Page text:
South Africa Travel Advice

Our destination experts are happy to South Africa travel advice for your tour of this vibrant nation.

Language

South Africa has eleven official languages – English, Afrikaans, Zulu, Xhosa, Setswana, South Sotho, North Sotho, Tsonga, SiSwati, Venda and Ndebele. There is also a special slang language called “funigalore” – which is a mixture of many of the above-mentioned languages.

South Africa Travel Advice
South African people are friendly and helpful, and many speak English.

Cash & Credit

All leading credit cards are accepted in most hotels, shops, restaurants and airlines, but not at rural souvenir markets. Certain banks have recently imposed a limit on the use of debit cards abroad. Some debit cards can no longer be used for making purchases or drawing money in non-European countries. Others are limited by a very low daily limit. ATMs are easily found in every city and town, usually open 24/7. In remote areas, it will be difficult to find ATM machines that accept foreign cards.

Tips:

  • Use or convert back any local currency before leaving, as it will be difficult to change once you are overseas.
  • Notify your credit card company that you will be travelling and using your card abroad.
  • Make sure you know your Credit Card PIN as you will need this for credit card payments and for withdrawing money from ATMs.
  • Check with your bank about the charges for withdrawing from ATMs abroad.

Communications & Internet

It can be expensive to make calls in South Africa. The phone network is spread across most parts of South Africa and offers similar comfort to European networks. In rural areas, telephones can be few and far in between. To make calls in South Africa, we recommend you use of a telephone card. These can be purchased in telephone shops or in one of the many supermarkets, post offices, filling stations and at the airport, for ZAR 20-200. Booths for telephone cards are recognizable by their green color, pay phones by their blue color.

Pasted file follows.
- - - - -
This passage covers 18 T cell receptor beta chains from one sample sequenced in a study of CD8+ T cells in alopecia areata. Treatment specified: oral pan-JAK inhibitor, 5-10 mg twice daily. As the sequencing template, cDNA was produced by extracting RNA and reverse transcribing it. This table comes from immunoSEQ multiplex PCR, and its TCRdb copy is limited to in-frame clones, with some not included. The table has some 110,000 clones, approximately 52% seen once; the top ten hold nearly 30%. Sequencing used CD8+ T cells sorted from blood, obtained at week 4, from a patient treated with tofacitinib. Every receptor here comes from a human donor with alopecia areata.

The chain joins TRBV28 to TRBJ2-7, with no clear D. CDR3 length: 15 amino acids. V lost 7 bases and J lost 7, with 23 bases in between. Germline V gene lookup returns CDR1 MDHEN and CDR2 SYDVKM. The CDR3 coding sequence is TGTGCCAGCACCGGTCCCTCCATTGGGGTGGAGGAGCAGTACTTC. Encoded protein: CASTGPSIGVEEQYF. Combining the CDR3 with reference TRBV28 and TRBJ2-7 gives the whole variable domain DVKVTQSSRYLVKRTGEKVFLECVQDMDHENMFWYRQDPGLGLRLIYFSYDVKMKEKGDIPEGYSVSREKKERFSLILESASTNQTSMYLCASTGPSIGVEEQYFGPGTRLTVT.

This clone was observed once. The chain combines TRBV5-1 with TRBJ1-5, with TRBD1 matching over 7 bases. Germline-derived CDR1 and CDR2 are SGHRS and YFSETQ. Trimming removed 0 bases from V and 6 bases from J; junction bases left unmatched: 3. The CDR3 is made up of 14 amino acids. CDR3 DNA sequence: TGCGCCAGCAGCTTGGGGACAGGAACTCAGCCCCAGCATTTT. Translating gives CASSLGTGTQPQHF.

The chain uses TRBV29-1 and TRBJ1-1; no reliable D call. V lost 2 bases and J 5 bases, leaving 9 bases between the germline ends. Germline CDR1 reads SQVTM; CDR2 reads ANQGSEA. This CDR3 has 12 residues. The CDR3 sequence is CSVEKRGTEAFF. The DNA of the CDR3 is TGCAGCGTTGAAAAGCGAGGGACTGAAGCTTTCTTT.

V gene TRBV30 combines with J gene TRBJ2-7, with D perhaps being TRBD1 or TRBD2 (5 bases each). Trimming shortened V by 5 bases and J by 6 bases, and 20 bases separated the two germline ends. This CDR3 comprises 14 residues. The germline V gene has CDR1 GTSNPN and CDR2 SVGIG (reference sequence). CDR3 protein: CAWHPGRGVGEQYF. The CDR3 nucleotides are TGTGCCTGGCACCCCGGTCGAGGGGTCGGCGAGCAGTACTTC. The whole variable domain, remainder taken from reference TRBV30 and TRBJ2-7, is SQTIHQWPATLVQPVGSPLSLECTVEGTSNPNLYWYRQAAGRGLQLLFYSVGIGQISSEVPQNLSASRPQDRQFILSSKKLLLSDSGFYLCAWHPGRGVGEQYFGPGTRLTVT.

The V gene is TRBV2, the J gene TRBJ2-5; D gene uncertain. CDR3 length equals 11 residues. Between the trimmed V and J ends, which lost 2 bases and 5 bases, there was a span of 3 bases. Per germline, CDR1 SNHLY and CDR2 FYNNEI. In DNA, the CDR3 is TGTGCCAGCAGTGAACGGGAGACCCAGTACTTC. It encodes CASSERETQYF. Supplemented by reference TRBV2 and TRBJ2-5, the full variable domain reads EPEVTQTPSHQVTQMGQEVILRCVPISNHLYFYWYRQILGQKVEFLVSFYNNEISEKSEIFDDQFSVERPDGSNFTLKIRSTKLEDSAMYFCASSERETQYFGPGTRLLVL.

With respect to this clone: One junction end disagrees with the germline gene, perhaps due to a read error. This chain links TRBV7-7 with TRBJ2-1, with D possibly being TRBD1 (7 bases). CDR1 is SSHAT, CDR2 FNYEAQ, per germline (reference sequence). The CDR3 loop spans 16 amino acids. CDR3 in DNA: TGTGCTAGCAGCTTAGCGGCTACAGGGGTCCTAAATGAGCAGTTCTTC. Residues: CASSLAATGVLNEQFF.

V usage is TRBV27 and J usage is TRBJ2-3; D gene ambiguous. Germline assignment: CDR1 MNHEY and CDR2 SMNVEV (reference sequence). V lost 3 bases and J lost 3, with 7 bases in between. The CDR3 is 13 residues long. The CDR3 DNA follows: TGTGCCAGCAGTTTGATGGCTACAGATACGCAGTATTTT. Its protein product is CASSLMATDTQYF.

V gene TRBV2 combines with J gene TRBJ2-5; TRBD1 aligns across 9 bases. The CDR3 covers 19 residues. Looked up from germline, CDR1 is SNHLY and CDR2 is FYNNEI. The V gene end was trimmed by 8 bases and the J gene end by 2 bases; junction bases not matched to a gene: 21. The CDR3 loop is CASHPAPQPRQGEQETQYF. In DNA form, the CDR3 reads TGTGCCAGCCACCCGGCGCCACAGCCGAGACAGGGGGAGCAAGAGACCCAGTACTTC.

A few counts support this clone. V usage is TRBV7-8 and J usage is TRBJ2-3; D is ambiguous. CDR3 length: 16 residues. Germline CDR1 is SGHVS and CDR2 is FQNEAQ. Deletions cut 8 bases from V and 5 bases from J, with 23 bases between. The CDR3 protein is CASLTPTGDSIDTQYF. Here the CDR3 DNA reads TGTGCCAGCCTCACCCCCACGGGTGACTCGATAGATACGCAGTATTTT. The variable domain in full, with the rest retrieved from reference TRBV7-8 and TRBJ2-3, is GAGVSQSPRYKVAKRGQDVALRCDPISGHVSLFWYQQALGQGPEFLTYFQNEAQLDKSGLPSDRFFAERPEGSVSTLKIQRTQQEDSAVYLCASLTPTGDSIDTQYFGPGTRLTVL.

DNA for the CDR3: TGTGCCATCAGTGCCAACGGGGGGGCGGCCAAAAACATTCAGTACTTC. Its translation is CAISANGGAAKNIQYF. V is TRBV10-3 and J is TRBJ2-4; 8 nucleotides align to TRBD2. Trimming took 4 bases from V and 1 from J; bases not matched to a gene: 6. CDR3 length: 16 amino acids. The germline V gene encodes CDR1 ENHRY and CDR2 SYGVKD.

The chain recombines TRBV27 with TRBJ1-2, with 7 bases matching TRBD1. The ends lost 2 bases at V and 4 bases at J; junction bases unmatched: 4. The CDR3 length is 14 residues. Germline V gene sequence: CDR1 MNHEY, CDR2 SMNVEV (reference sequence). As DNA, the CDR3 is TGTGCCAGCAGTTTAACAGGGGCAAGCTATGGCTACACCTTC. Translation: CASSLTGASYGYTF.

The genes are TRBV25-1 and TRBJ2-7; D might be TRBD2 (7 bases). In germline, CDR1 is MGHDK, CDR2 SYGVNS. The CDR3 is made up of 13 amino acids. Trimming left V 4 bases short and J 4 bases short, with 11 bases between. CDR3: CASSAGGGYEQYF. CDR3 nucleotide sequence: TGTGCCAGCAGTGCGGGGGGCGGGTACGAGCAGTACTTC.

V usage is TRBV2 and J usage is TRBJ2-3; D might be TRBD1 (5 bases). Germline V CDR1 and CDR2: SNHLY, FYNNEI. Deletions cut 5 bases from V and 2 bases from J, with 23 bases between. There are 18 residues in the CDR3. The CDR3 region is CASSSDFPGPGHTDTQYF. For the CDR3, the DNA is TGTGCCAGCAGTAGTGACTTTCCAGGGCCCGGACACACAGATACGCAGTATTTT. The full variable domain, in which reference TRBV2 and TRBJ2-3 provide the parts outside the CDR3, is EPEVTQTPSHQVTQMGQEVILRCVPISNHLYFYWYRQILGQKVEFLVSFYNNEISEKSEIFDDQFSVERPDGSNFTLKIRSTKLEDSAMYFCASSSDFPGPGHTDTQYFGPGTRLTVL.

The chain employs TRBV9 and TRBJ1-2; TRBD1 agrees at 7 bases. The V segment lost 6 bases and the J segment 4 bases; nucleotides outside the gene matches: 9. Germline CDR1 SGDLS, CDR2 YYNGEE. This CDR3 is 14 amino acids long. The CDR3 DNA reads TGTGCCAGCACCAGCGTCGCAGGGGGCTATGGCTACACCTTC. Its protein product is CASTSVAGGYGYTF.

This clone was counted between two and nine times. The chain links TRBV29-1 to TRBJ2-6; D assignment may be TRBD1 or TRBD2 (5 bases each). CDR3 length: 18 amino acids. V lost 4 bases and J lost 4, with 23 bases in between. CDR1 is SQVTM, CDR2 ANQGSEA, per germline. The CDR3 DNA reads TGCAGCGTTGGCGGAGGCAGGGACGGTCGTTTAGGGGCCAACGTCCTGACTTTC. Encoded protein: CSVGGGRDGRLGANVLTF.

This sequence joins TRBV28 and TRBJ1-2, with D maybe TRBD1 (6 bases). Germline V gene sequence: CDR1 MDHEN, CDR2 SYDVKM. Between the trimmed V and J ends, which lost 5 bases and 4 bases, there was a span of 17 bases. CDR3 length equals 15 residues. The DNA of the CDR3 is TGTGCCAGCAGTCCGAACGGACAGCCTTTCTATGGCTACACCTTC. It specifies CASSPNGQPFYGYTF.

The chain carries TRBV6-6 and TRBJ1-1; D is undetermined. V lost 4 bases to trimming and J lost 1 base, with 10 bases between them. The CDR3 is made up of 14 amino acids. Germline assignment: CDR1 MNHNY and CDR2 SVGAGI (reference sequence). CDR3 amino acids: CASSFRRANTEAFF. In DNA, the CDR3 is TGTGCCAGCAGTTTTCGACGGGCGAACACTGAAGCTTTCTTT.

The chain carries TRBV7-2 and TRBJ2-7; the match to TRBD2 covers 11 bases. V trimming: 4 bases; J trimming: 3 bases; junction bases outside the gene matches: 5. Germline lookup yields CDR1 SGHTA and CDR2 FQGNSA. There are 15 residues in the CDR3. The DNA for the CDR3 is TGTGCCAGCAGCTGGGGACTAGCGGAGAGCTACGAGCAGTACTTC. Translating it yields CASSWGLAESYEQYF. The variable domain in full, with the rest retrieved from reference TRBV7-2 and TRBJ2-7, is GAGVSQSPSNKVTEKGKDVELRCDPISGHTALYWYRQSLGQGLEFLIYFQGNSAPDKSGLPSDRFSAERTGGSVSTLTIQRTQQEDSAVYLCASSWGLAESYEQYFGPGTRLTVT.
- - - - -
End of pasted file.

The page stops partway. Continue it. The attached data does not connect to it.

Mobile phones are easy to use and popular in South Africa. In the countryside, connection can occasionally be disrupted but coverage is usually no problem in major cities. Mobile networks are well equipped for mobile internet surfing, with often good internet speed. We advise the purchase of a prepaid card of a local provider if you want to make cheap calls within South Africa. A SIM card can be purchased for a few ZAR in many supermarkets or telephone shops. Charges are about ZAR 2-3 per minute. Please bring your passport and address of accommodation.

You can use Skype WIFI in WLAN hotspots to receive online access, and is billed per minute via Skype airtime. Most hotels have an automatic dial exchange in rooms. Remember to dial your country code and leave out the 0 of the area code, e.g. +44 20 1122334.

Most hotels and increasingly also safari lodges offer internet and/or WIFI services to guests (usually subject to a charge). Many airports, restaurants, cafés and shopping centers offer WIFI; e.g. the entire waterfront in Cape Town has free access. There is also WIFI in the subway. Internet cafés are found throughout the country and South Africa boasts an almost 100% GPS coverage. Broadband internet is slower than in Europe.

South Africa Travel Advice on Getting Around

Taxis cannot be hailed in the street as they have designated stopping areas (usually in front of the major hotels) but they can be ordered by telephone. The major car rental companies are represented throughout most of South Africa. In line with stipulations as set out by car rental companies when renting a vehicle, you must, in addition to a fuel deposit also guarantee a stipulated amount in lieu of insurance with your credit card. The insurance included in the rental only covers 90%. For this you will need a valid driving license.

South Africa Travel Advice

Safety & Security

Crime in South Africa, like in many other places in today’s world, can be a problem, but all you really need to do is take the usual sensible precautions and follow some basic safety rules.

  • Know where you are going before you set off, particularly at night and always check beforehand if the areas you plan to visit are safe. Like anywhere, there are some areas of the major cities that are known to be more risky than others. It is easy to avoid these and still have a good time.
  • Please deposit all your valuables in the hotel safe and do not leave valuables in your room, not even in a locked suitcase.